Shelf Bracket Problems

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jadyn | 23:54 Sun 10th Jan 2021 | Home & Garden
8 Answers
I've a problem with a set of shelf brackets that I have no idea how to resolve and I'd be very grateful for any help you good people can give.

I have a fireplace that's been boarded up with OSB board (Sterling Board?) apart from a section in which a flame-effect fire sits on the hearth. Just above the area, I have a plate glass shelf that measures about 75cm long by 15cm deep supported by two brackets, one at either end. The bracket type is called a Form Rest when I've looked online in B&Q, but a similar type is sold by Screwfix:

I've a fairly heavy cabinet-doored mantel clock sitting on the shelf. In recent weeks, the clock door has opened now and again on its own for no apparent reason. After checking for poltergeists, I've discovered that the shelf is actually sloping downwards with the front lower than the back. I've no doubt now that the slope is causing the clock door to open. The slope is not serious enough for the clock and other stuff to fall off but I'd like to put it right. I've put a spirit level on the shelf and it's virtually horizontal but the spirit level on the OSB shows that it's not 90 degrees vertical to the hearth with the top (against the ceiling) further out into the room than the bottom of the OSB. Undoubtedly, this is why the shelf is sloping.

My question is how can I put this right? I can't see a way this type of bracket could be padded out to take out the slope on the glass. I need a decorative, discreet bracket there so I can't just fit a cheap pair of L-shaped brackets and bend the arm. The glass also has no holes to attach it to that type of bracket.

I would be very grateful for any suggestions. Thank you.


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If the slope is not too great, especially as other objects are not affected, I would suggest putting a couple of felt pads, or something similar, under the front of the clock to level it up:

The easiest solution is to put a small blob of blu-tac in the clock door to hold it shut.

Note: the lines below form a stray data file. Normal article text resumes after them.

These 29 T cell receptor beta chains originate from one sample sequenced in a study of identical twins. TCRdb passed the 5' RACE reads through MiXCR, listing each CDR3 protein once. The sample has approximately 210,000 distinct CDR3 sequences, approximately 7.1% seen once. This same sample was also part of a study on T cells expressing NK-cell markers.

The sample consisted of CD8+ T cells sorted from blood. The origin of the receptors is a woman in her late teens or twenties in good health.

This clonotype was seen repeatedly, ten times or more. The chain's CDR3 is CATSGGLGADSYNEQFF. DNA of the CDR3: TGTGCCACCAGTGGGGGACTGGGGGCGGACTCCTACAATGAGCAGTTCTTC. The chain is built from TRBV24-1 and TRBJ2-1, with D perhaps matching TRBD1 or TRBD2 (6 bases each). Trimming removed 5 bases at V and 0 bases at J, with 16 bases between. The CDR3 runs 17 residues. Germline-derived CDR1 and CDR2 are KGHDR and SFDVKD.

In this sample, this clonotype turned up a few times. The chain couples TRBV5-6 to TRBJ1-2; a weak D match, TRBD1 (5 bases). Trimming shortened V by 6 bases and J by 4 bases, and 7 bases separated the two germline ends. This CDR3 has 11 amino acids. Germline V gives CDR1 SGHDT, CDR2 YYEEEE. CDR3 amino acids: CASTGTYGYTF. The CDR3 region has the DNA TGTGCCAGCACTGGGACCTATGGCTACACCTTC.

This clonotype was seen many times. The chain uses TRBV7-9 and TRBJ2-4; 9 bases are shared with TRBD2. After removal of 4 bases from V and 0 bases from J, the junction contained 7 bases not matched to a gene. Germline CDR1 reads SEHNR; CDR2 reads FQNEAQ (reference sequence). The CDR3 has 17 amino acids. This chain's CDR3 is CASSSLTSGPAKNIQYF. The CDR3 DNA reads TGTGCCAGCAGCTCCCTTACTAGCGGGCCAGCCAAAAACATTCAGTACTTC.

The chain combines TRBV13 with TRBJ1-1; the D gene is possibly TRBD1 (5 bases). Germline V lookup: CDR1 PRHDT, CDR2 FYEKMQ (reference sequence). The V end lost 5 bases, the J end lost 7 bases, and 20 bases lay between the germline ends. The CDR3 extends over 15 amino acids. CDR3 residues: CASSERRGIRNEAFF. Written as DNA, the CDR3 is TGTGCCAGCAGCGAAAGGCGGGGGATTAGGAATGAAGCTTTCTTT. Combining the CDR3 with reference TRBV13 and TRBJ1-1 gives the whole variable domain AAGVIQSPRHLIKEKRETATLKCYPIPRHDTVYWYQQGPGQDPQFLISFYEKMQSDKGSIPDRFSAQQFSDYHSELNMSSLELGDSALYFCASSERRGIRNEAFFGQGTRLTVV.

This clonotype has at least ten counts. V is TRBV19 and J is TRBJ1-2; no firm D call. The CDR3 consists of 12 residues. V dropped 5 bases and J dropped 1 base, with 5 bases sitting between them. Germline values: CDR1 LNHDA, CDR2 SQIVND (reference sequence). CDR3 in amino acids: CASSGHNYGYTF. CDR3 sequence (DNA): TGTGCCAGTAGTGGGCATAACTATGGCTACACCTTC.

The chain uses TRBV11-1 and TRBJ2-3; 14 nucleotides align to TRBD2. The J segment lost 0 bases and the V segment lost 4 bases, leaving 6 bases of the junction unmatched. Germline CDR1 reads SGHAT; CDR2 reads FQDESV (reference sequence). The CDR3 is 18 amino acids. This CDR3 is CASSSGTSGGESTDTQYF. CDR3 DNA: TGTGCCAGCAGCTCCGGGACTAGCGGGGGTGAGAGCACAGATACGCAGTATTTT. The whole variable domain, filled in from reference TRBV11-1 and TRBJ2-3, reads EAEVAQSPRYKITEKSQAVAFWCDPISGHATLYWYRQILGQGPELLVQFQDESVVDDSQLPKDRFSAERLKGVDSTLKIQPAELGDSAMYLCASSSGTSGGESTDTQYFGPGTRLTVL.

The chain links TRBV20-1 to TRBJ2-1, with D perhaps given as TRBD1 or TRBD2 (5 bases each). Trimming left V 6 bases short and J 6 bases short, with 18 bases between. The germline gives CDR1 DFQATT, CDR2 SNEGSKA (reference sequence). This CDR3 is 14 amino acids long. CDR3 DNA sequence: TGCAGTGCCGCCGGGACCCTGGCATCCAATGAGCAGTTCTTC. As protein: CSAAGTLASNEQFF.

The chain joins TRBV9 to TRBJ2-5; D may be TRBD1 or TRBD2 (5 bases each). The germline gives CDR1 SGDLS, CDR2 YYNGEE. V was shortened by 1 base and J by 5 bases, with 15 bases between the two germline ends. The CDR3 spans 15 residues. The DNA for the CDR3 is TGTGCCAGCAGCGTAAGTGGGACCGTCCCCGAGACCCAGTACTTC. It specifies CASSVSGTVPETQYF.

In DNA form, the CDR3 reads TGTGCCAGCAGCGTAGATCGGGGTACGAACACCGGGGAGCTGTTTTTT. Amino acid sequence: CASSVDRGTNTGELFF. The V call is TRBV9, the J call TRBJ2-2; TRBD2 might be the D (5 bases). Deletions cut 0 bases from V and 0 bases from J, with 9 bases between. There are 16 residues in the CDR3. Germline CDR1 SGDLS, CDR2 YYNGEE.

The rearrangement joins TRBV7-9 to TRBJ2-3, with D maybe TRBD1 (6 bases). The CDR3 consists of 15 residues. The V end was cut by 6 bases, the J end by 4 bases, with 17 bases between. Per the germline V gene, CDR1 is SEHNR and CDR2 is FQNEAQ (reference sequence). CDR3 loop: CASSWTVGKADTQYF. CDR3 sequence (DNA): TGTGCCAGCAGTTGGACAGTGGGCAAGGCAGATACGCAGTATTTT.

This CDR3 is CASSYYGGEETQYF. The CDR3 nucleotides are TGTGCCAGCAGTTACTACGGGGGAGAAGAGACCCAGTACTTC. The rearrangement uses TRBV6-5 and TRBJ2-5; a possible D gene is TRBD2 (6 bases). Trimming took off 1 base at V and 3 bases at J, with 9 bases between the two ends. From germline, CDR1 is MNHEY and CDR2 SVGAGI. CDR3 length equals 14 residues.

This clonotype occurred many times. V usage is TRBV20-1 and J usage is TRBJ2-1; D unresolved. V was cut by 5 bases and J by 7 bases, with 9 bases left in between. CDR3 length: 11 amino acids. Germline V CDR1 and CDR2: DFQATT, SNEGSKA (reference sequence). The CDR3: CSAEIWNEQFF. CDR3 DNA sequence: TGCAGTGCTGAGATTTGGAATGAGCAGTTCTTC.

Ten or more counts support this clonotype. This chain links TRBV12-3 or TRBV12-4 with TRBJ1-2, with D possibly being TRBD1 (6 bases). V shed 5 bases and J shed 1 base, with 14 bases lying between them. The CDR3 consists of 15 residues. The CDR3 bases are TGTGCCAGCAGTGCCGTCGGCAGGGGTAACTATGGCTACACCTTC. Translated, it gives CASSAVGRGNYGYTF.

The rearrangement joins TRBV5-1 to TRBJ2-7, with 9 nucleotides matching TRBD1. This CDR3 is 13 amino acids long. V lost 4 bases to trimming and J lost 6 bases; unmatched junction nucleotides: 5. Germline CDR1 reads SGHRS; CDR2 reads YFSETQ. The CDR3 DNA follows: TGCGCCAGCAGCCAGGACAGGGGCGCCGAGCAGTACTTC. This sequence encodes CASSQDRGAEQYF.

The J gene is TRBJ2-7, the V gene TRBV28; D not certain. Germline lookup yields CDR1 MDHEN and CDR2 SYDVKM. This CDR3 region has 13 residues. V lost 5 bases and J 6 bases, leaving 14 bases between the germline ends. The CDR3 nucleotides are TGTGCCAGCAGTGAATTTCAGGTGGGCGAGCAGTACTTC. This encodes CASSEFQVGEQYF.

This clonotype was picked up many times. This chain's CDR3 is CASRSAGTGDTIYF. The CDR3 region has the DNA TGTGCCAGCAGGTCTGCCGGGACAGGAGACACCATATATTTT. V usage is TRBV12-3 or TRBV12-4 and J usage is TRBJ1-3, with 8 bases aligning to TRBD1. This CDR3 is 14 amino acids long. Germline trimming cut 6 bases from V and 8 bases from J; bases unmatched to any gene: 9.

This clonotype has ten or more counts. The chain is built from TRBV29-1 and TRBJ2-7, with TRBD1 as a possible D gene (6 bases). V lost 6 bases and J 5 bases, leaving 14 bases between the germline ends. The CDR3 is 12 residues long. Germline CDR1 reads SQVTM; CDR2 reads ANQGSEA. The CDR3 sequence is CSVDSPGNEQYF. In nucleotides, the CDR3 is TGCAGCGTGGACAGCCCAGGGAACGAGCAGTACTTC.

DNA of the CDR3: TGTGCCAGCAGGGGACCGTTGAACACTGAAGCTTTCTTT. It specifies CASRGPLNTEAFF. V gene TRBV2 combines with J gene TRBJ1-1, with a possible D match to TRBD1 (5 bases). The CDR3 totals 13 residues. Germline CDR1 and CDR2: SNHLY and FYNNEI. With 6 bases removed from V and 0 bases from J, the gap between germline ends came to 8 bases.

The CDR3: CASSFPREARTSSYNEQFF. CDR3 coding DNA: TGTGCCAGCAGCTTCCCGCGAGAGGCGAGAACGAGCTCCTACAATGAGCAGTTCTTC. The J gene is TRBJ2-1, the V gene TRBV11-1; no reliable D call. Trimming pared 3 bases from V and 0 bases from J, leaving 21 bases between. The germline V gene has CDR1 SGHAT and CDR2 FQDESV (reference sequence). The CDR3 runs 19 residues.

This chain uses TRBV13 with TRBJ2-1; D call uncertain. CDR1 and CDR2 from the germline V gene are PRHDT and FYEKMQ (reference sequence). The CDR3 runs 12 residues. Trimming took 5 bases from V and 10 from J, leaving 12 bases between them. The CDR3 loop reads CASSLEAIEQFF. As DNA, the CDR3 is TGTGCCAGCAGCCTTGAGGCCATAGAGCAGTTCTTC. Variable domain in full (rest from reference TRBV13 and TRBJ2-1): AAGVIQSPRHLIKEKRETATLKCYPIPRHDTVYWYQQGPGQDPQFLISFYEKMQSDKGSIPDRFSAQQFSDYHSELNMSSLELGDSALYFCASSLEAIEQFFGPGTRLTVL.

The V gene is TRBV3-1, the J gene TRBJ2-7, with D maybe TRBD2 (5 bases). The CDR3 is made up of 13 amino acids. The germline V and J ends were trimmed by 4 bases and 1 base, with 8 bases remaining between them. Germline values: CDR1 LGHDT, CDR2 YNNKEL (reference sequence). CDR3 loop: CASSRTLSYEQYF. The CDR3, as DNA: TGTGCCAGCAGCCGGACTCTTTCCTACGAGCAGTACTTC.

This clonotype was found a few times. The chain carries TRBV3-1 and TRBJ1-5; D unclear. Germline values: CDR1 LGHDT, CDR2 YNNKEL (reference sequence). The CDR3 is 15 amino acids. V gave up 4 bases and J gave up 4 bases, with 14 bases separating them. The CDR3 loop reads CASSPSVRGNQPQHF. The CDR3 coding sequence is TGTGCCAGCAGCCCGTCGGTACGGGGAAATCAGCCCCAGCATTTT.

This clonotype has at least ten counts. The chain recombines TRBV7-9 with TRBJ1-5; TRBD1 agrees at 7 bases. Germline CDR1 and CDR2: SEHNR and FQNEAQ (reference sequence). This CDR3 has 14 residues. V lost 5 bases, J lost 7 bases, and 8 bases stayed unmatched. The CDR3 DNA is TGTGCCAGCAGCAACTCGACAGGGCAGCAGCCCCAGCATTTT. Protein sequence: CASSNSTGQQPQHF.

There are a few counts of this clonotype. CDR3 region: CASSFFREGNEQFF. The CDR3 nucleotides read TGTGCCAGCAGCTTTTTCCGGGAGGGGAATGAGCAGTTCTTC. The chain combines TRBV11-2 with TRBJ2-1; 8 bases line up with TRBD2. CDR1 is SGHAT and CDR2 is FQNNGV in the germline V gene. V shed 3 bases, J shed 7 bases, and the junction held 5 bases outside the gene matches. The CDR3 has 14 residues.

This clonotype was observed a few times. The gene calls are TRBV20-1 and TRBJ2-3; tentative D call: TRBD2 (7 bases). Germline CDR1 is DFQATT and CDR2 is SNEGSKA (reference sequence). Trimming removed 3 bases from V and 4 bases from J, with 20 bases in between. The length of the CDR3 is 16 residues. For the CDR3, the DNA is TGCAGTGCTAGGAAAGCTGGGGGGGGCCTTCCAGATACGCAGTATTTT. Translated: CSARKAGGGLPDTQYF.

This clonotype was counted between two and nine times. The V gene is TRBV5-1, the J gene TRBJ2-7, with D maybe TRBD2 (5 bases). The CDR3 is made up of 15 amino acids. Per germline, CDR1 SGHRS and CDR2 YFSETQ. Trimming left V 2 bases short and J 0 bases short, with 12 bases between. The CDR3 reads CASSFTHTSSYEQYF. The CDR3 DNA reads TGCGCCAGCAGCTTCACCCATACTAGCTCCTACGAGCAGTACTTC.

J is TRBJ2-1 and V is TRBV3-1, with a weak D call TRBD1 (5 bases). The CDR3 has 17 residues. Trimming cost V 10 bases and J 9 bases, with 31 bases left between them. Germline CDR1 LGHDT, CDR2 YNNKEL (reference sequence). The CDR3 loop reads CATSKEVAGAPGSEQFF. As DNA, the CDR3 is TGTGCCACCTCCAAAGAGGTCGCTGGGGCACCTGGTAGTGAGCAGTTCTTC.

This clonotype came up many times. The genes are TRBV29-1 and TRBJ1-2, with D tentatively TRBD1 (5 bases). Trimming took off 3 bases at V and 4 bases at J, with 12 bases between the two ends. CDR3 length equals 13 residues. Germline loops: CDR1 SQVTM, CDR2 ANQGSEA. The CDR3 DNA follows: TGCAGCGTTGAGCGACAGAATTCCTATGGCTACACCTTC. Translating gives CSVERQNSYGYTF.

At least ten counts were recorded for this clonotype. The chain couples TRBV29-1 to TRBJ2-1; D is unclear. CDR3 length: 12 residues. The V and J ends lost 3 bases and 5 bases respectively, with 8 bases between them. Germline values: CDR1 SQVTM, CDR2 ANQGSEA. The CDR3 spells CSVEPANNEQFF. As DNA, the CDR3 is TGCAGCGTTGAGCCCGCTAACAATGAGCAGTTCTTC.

Other than that, I would try removing the brackets,place them on some card (Thick cardboard box ) draw round them ,cut in half, throw away top half, place bottom half behind bracket and screw back on wall,it may push it forward a little and level up the shelf.
Another solution might be to carefully chisel out a sloping shallow depression in the board to take the bracket (i.e. the shallow depression will be 0mm deep at the bottom and say 0.1mm deep at the top, whatever it takes to make it vertically accurate). Not easy with OSB though, so Sparkle's solution might be better.
Another option to Sparkles idea is a metal washer between the bottom screw and the board and fill the small gap.
Have you checked that both the screws in the brackets are fully done up. If you take the shelf down then put it back and make sure they are tight. You could also try putting the shelf in the other way around if that is possible. I have this type of shelf and when I first fitted them it didn't seem that straight so I took shelf out of them and then put them back and they then seemed much better. Worth a try.
Put some kind on shim at the front of both brackets so the shelf is on top of it. This should change the angle from the back of the bracket to the front, hopefully leveling the shelf itself up. Suggest using cloth or felt.
Question Author
Thank you all for your advice. I'll take a closer look at it this morning and decide what to do. I'm very grateful.
Its a fairly simple solution. You have a OSB board to screw into.. Therefore it is guaranteed to be a good solid fixing..
The brackets have only one fixing hole.. Lay the bracket on some card (don't use cardboard, it will compress). Mark around your bracket and cut half a dozen squres, only as wide as the back plate of your bracket.
Now refit they bracket, only partially securing it.
Slide one of your squares under each bracket, then fully secure your bracket. Pop the shelf in and check with a spirit level. Just keep adding the card squares until you get it level...
Don't use anything other than a thin rigid card. Otherwise the weight of the clock will act as a lever and tilt the shelf.
Five minutes.. that's more than enough time to do it!

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